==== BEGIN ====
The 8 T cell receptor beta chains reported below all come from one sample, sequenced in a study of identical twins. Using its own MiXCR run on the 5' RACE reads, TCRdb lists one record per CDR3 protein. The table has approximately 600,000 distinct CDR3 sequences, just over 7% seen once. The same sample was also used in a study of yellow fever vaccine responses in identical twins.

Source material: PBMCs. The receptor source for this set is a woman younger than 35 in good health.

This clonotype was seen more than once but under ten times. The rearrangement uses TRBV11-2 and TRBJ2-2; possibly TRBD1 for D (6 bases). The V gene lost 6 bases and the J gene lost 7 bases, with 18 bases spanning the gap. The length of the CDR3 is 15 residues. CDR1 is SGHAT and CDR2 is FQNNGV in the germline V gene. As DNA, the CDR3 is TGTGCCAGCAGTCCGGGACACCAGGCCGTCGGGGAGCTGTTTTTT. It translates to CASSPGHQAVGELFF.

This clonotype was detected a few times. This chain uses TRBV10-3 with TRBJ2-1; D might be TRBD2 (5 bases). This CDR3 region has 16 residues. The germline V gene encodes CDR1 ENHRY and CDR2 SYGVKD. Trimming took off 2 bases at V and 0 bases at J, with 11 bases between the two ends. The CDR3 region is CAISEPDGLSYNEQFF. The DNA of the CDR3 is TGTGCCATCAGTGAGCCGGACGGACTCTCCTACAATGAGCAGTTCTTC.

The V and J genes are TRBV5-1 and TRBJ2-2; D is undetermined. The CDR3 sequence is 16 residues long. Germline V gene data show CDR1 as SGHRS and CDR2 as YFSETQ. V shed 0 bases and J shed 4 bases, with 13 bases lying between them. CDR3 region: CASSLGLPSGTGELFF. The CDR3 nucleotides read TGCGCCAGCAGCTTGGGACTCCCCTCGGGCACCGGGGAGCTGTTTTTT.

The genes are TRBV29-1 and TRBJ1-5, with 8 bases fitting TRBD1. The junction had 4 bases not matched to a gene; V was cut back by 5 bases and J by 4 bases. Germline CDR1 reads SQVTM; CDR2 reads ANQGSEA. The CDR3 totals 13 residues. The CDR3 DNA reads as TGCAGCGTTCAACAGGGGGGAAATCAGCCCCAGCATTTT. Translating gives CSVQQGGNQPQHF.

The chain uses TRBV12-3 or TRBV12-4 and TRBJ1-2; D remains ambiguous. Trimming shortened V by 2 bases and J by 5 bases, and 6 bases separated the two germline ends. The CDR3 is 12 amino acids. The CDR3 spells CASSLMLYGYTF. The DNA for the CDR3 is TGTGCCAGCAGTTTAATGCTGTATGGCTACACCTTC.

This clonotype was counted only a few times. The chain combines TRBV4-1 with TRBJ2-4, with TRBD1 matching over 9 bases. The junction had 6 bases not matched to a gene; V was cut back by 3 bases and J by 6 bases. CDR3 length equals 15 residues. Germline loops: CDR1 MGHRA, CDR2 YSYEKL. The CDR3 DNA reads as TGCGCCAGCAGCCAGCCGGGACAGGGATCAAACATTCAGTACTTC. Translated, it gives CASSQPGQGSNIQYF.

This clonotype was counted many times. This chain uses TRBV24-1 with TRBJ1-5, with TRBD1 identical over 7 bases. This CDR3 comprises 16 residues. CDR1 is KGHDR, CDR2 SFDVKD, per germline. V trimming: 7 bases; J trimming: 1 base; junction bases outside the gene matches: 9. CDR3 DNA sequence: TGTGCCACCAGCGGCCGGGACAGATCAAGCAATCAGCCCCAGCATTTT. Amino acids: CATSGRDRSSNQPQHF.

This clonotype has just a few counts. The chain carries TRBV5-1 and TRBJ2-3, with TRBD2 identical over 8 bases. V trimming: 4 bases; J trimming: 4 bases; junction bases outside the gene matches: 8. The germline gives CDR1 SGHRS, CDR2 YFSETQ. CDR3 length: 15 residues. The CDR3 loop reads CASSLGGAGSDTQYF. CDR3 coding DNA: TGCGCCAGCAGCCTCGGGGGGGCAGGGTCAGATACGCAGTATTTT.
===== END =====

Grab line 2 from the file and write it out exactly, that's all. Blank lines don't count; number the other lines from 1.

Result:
Source material: PBMCs. The receptor source for this set is a woman younger than 35 in good health.